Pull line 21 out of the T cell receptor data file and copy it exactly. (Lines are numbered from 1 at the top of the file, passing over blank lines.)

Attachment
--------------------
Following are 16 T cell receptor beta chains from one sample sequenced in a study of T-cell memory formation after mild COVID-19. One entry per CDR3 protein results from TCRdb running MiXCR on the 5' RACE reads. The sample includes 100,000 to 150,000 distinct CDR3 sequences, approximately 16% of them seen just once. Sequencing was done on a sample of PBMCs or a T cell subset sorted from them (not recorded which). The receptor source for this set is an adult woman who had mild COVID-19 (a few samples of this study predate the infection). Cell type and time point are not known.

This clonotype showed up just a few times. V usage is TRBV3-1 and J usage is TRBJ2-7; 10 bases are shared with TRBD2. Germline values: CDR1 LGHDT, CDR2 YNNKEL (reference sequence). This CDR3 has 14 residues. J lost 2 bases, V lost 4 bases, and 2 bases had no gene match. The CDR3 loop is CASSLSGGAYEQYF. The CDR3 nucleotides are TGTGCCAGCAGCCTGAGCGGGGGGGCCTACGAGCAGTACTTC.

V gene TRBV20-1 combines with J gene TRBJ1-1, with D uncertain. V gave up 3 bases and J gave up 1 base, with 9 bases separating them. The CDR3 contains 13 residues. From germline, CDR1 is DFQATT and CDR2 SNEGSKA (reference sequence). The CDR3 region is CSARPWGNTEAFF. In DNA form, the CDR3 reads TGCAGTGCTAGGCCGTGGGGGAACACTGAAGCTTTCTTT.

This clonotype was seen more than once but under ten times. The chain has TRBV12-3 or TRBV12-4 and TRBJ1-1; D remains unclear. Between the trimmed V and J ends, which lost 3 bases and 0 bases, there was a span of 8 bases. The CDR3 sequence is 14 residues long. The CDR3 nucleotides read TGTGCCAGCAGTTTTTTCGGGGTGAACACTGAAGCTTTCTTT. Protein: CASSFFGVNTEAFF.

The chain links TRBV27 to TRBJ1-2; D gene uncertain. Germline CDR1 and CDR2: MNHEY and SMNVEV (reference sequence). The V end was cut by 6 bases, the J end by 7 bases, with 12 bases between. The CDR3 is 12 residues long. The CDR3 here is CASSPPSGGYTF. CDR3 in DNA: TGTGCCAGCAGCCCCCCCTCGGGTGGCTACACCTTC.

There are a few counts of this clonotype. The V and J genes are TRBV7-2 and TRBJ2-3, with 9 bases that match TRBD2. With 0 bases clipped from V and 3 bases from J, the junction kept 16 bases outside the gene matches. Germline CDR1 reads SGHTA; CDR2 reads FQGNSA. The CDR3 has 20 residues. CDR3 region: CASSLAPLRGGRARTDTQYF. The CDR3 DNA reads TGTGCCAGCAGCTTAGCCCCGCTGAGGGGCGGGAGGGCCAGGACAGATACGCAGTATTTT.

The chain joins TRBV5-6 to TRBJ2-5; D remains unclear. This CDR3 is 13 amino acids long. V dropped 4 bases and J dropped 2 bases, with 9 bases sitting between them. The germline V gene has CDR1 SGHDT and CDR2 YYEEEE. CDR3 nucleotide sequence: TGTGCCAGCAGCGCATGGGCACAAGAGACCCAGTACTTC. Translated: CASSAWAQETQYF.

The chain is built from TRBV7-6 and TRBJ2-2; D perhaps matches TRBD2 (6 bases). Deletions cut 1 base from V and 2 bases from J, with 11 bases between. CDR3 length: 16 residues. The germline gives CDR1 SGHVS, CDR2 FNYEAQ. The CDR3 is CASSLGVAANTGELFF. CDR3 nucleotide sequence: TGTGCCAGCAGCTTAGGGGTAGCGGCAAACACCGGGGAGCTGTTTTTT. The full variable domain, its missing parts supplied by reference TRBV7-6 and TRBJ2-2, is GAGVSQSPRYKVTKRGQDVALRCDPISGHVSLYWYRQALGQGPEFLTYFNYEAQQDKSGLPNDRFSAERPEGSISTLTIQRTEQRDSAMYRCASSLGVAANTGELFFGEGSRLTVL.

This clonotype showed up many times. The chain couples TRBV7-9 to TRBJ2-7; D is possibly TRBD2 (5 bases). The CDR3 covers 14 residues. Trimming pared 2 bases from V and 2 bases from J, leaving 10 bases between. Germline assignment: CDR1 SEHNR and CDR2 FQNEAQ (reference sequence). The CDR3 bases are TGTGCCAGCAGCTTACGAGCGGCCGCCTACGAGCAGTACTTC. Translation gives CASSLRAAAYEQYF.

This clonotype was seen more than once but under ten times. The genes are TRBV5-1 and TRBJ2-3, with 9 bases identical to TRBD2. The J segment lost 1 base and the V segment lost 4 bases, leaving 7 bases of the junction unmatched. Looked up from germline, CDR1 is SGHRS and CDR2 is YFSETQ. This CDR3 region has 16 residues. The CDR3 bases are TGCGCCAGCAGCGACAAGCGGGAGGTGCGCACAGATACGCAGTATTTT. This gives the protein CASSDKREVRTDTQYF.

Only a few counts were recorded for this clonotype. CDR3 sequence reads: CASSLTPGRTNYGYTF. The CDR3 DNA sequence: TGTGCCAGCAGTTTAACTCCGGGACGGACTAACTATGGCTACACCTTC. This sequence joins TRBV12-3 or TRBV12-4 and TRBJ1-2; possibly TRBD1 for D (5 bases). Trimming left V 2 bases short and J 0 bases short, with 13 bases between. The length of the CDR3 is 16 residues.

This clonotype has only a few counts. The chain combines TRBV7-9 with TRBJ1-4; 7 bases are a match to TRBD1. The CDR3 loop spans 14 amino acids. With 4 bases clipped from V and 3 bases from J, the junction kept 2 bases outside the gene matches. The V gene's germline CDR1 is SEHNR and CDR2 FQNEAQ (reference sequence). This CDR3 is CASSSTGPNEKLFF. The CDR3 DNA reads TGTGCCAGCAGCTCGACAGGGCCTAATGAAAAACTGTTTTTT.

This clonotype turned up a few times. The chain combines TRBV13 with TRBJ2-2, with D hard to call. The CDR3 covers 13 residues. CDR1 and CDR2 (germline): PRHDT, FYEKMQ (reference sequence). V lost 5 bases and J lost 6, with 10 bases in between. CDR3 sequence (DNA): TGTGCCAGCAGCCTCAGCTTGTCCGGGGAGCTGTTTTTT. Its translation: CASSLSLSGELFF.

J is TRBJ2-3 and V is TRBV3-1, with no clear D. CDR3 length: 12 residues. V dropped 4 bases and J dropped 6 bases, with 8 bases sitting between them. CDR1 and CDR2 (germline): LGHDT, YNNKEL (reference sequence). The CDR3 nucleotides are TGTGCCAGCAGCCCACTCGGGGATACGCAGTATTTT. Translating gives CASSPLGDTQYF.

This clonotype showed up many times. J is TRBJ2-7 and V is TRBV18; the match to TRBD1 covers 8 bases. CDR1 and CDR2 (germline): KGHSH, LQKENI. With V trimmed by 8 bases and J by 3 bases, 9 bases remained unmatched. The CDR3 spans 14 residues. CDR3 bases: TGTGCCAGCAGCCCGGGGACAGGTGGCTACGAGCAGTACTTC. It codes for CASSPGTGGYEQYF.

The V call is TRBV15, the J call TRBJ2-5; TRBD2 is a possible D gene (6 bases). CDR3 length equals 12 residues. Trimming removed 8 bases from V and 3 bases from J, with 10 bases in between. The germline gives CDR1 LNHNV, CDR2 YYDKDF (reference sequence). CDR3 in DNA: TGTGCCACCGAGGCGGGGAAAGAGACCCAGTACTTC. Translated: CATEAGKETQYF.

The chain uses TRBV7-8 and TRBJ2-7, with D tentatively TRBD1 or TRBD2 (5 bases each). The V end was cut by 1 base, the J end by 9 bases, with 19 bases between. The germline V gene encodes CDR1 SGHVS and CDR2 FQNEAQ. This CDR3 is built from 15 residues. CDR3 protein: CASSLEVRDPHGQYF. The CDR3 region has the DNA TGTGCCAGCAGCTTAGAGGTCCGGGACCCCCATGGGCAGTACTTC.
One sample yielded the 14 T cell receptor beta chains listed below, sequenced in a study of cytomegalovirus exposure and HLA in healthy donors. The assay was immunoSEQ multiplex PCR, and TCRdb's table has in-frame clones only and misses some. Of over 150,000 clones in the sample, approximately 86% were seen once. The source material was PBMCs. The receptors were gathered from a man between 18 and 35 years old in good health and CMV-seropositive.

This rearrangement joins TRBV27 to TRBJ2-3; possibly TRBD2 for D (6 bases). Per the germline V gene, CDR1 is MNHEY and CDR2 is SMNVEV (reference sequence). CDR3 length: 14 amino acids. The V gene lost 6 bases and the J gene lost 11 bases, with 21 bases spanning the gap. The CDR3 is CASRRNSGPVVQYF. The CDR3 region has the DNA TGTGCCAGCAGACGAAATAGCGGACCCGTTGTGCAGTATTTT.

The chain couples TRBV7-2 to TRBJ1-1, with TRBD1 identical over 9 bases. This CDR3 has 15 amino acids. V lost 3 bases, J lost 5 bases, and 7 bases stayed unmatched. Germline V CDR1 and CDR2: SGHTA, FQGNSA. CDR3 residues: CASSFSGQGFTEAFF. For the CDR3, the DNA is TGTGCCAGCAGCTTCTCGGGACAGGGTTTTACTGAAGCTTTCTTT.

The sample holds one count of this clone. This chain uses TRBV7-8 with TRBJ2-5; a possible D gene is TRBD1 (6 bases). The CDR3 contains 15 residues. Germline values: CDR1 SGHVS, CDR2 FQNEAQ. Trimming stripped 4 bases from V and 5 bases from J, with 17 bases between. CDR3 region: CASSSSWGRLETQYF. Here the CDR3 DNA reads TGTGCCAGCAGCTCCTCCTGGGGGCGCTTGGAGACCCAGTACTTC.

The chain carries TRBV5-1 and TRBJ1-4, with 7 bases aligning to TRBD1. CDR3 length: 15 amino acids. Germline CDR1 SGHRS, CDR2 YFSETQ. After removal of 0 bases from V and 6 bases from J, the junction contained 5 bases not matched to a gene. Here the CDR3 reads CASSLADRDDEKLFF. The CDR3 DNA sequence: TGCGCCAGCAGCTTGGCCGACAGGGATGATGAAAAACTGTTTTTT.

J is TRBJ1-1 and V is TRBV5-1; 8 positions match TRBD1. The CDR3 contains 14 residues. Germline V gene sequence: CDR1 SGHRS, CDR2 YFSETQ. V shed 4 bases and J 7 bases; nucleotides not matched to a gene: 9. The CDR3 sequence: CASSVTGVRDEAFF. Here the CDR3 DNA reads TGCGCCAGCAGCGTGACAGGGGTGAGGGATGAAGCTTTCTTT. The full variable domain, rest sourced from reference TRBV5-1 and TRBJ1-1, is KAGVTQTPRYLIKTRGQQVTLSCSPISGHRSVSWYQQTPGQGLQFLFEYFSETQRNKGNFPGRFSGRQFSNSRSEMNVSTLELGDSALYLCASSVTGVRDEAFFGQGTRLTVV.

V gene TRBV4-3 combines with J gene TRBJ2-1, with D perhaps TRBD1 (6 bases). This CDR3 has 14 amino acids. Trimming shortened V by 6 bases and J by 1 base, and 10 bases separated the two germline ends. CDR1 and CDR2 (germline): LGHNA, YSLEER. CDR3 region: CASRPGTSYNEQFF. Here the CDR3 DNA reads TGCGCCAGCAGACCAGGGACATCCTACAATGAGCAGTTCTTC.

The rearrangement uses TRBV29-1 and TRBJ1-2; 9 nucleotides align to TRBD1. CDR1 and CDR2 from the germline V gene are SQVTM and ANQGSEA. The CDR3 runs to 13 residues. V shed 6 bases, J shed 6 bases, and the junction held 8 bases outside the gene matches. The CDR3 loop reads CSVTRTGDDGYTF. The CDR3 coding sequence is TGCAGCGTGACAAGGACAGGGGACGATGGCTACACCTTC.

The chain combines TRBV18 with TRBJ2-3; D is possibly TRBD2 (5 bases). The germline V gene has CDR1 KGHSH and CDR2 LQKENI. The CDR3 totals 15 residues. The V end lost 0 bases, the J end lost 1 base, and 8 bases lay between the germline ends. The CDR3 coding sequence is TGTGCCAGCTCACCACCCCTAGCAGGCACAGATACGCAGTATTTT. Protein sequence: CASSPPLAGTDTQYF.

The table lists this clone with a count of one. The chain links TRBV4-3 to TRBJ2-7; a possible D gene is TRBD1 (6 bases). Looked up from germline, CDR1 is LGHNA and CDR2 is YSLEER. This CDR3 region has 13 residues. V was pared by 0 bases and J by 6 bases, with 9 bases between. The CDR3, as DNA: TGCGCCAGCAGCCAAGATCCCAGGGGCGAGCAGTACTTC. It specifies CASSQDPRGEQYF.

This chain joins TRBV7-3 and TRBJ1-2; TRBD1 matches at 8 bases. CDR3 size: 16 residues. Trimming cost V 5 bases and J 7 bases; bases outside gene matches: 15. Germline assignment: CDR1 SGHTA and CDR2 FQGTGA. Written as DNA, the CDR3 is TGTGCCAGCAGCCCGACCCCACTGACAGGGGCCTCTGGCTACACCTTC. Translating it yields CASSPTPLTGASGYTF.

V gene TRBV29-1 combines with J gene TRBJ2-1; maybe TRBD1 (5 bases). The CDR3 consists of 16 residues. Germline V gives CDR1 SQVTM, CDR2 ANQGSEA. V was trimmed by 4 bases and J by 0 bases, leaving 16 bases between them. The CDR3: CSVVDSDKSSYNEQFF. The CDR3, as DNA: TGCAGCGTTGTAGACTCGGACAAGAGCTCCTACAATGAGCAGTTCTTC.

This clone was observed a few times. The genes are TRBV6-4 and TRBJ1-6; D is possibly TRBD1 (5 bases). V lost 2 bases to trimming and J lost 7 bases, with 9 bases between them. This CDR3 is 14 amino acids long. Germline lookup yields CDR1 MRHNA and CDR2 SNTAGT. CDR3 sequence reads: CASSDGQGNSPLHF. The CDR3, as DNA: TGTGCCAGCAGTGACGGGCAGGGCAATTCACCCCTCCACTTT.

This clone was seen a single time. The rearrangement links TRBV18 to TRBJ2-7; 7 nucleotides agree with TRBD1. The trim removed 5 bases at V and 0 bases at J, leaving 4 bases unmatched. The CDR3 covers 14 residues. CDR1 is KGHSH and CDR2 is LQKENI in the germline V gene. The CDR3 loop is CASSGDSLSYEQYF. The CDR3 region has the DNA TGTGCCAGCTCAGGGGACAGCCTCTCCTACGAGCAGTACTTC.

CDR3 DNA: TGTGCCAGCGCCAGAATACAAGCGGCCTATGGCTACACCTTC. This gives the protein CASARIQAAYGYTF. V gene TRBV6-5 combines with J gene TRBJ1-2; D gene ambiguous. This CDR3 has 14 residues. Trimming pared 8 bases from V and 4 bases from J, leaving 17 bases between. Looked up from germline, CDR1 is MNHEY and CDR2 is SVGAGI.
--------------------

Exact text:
The sample holds one count of this clone. This chain uses TRBV7-8 with TRBJ2-5; a possible D gene is TRBD1 (6 bases). The CDR3 contains 15 residues. Germline values: CDR1 SGHVS, CDR2 FQNEAQ. Trimming stripped 4 bases from V and 5 bases from J, with 17 bases between. CDR3 region: CASSSSWGRLETQYF. Here the CDR3 DNA reads TGTGCCAGCAGCTCCTCCTGGGGGCGCTTGGAGACCCAGTACTTC.